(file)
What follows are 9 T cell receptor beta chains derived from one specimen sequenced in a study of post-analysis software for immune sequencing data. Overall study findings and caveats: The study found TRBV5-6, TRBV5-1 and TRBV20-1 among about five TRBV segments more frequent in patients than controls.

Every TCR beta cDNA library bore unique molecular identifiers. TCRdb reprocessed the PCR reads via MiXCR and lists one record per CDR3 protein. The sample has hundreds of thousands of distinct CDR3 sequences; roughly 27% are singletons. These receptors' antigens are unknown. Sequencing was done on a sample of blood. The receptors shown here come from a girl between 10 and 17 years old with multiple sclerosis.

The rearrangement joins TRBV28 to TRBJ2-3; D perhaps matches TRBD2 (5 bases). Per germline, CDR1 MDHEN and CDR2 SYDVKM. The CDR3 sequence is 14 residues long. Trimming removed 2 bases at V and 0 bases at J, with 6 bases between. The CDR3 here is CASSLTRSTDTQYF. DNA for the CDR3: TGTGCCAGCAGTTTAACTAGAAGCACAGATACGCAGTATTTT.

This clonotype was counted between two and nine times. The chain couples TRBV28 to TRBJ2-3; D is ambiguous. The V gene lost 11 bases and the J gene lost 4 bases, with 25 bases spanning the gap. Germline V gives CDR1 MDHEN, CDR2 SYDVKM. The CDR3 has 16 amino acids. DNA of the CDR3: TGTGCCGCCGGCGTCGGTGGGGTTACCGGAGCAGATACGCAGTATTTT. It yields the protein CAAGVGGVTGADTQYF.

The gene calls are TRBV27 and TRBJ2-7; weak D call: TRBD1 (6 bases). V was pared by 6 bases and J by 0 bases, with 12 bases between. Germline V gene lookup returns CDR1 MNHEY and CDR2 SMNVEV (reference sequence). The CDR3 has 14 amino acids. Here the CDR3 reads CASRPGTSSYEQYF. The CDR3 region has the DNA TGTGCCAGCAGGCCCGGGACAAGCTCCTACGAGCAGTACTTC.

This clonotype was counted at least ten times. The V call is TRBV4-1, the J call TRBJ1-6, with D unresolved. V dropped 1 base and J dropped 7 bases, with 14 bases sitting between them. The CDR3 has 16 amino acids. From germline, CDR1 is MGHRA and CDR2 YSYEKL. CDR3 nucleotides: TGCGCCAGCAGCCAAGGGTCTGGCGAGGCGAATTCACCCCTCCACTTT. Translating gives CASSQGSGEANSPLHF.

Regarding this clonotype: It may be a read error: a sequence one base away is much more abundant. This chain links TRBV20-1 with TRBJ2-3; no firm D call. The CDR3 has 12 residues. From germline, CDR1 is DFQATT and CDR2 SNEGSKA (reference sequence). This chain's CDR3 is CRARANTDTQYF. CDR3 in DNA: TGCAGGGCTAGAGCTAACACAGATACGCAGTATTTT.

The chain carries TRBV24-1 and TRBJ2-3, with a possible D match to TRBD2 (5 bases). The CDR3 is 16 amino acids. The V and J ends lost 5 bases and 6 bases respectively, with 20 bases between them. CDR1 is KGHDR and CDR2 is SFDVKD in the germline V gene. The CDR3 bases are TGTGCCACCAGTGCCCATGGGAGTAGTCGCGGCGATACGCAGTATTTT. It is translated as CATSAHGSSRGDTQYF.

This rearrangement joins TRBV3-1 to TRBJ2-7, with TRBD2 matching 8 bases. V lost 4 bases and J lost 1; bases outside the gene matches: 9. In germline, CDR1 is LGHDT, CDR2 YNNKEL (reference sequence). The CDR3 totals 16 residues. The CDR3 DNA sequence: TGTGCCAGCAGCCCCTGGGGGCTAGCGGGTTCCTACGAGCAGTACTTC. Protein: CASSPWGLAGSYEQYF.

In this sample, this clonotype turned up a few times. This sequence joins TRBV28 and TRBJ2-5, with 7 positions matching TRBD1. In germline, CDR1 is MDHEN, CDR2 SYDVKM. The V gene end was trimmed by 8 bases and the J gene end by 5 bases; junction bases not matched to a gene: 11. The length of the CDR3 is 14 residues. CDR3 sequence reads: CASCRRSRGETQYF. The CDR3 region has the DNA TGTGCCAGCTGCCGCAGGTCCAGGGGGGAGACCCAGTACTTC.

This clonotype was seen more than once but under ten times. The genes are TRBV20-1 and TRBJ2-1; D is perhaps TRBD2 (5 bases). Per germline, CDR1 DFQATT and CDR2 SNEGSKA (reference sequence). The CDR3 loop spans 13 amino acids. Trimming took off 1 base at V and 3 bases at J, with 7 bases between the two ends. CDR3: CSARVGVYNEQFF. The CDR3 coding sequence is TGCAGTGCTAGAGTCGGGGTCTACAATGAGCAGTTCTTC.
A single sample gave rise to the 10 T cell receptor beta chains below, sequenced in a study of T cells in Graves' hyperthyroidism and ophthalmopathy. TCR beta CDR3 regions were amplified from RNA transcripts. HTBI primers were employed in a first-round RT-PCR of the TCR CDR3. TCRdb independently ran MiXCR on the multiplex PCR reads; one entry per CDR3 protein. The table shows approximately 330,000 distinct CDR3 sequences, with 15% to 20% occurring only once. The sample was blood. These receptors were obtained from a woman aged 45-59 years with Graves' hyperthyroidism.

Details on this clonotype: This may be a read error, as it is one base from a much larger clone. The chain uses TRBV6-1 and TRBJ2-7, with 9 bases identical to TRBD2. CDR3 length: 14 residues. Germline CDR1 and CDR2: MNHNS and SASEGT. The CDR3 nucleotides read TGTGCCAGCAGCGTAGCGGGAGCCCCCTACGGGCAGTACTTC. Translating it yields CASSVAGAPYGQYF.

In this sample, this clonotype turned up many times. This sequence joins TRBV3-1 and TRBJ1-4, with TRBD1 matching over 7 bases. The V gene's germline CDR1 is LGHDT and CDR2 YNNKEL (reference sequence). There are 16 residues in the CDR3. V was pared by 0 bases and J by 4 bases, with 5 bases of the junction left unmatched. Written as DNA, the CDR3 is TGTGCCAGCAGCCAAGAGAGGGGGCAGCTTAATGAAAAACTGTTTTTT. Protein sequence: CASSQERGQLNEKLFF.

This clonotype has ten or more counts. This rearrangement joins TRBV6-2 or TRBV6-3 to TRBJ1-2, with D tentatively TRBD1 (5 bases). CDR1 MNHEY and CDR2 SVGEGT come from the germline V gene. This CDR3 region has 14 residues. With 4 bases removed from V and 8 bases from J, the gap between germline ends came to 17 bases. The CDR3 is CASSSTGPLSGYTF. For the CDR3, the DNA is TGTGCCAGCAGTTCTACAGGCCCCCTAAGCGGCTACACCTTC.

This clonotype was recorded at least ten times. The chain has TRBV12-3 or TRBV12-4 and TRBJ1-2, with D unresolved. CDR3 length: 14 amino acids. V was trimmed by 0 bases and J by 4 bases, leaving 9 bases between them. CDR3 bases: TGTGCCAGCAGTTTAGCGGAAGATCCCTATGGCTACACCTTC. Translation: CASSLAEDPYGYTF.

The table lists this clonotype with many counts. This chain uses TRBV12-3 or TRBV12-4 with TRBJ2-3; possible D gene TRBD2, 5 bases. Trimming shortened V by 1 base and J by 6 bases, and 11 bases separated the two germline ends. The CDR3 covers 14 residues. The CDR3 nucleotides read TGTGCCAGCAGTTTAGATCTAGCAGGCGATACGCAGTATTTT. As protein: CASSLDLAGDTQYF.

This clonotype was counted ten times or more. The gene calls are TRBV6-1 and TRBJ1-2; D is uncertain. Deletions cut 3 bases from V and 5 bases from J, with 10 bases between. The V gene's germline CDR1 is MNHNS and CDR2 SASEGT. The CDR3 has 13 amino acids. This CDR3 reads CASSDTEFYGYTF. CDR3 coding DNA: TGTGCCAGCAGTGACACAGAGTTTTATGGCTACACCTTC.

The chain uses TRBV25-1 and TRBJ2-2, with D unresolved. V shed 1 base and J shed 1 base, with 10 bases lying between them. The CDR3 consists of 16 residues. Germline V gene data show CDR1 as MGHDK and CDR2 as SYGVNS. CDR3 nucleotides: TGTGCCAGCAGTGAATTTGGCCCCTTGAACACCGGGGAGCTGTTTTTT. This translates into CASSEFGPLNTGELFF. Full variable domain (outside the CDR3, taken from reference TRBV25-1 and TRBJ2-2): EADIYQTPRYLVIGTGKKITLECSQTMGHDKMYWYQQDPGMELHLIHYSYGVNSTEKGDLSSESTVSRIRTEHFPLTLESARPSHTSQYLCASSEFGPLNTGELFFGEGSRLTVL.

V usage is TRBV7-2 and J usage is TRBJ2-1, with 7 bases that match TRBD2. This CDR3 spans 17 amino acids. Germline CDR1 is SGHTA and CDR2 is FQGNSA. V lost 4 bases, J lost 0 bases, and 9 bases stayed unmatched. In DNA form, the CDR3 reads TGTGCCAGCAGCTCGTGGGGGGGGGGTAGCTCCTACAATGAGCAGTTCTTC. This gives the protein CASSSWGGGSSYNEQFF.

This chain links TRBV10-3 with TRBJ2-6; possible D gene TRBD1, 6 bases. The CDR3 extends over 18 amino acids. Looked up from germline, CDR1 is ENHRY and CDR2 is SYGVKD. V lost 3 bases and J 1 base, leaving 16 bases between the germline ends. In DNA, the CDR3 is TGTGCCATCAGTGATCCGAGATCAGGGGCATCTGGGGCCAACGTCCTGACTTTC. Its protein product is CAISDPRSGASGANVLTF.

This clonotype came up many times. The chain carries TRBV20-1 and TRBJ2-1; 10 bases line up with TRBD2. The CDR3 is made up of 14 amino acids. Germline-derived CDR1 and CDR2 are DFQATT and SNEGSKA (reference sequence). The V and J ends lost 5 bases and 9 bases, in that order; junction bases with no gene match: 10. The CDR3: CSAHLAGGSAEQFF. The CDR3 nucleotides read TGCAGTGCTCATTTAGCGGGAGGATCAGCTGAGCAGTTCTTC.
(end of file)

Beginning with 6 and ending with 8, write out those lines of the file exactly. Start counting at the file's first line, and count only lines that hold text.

This clonotype was counted at least ten times. The V call is TRBV4-1, the J call TRBJ1-6, with D unresolved. V dropped 1 base and J dropped 7 bases, with 14 bases sitting between them. The CDR3 has 16 amino acids. From germline, CDR1 is MGHRA and CDR2 YSYEKL. CDR3 nucleotides: TGCGCCAGCAGCCAAGGGTCTGGCGAGGCGAATTCACCCCTCCACTTT. Translating gives CASSQGSGEANSPLHF.

Regarding this clonotype: It may be a read error: a sequence one base away is much more abundant. This chain links TRBV20-1 with TRBJ2-3; no firm D call. The CDR3 has 12 residues. From germline, CDR1 is DFQATT and CDR2 SNEGSKA (reference sequence). This chain's CDR3 is CRARANTDTQYF. CDR3 in DNA: TGCAGGGCTAGAGCTAACACAGATACGCAGTATTTT.

The chain carries TRBV24-1 and TRBJ2-3, with a possible D match to TRBD2 (5 bases). The CDR3 is 16 amino acids. The V and J ends lost 5 bases and 6 bases respectively, with 20 bases between them. CDR1 is KGHDR and CDR2 is SFDVKD in the germline V gene. The CDR3 bases are TGTGCCACCAGTGCCCATGGGAGTAGTCGCGGCGATACGCAGTATTTT. It is translated as CATSAHGSSRGDTQYF.